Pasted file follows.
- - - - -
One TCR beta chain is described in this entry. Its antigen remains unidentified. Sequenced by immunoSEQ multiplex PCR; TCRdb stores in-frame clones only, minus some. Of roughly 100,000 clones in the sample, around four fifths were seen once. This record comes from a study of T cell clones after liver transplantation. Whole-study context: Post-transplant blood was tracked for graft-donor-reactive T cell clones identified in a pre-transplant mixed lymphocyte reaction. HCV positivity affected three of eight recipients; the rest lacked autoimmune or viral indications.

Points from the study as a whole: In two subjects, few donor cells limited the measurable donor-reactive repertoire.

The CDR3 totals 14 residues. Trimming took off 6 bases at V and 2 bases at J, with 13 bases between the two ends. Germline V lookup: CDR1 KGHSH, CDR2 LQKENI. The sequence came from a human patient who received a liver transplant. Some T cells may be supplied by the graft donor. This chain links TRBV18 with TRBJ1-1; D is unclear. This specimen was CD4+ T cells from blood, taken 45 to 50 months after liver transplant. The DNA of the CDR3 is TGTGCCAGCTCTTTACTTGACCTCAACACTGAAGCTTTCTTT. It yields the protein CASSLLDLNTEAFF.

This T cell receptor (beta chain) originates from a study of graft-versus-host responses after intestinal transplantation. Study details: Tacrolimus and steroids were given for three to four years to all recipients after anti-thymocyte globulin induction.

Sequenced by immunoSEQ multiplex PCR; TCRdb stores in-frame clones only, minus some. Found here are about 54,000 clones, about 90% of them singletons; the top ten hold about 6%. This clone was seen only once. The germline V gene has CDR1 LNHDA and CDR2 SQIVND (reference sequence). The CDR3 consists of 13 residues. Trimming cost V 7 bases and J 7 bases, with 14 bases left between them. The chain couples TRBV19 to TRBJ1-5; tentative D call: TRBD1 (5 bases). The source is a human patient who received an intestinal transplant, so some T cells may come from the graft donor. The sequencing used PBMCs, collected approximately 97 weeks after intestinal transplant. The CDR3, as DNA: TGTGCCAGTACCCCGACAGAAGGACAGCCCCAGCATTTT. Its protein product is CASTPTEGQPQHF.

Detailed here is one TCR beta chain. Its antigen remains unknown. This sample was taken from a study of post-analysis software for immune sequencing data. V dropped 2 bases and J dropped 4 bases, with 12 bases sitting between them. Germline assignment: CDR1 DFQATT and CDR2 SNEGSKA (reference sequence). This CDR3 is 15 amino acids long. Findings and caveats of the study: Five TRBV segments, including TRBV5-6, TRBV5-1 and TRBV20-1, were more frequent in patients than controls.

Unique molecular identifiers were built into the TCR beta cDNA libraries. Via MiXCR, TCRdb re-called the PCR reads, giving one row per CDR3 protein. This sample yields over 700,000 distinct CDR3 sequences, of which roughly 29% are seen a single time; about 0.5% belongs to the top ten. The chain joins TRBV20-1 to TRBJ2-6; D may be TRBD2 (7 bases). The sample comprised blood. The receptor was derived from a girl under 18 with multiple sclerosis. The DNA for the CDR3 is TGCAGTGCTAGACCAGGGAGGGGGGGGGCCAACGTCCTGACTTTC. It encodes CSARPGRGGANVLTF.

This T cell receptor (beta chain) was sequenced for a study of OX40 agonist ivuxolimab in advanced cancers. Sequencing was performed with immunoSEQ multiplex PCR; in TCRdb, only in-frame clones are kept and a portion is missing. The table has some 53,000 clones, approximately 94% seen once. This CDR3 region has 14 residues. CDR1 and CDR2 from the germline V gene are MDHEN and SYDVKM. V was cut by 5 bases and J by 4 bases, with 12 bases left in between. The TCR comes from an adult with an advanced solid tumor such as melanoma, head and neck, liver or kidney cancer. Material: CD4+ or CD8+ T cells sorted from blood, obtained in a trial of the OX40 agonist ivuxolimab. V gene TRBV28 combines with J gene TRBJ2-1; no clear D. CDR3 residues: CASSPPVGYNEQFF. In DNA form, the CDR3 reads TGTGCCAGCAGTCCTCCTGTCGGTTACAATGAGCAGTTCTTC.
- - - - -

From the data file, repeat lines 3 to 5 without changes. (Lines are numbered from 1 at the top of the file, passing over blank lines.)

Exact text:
The CDR3 totals 14 residues. Trimming took off 6 bases at V and 2 bases at J, with 13 bases between the two ends. Germline V lookup: CDR1 KGHSH, CDR2 LQKENI. The sequence came from a human patient who received a liver transplant. Some T cells may be supplied by the graft donor. This chain links TRBV18 with TRBJ1-1; D is unclear. This specimen was CD4+ T cells from blood, taken 45 to 50 months after liver transplant. The DNA of the CDR3 is TGTGCCAGCTCTTTACTTGACCTCAACACTGAAGCTTTCTTT. It yields the protein CASSLLDLNTEAFF.

This T cell receptor (beta chain) originates from a study of graft-versus-host responses after intestinal transplantation. Study details: Tacrolimus and steroids were given for three to four years to all recipients after anti-thymocyte globulin induction.

Sequenced by immunoSEQ multiplex PCR; TCRdb stores in-frame clones only, minus some. Found here are about 54,000 clones, about 90% of them singletons; the top ten hold about 6%. This clone was seen only once. The germline V gene has CDR1 LNHDA and CDR2 SQIVND (reference sequence). The CDR3 consists of 13 residues. Trimming cost V 7 bases and J 7 bases, with 14 bases left between them. The chain couples TRBV19 to TRBJ1-5; tentative D call: TRBD1 (5 bases). The source is a human patient who received an intestinal transplant, so some T cells may come from the graft donor. The sequencing used PBMCs, collected approximately 97 weeks after intestinal transplant. The CDR3, as DNA: TGTGCCAGTACCCCGACAGAAGGACAGCCCCAGCATTTT. Its protein product is CASTPTEGQPQHF.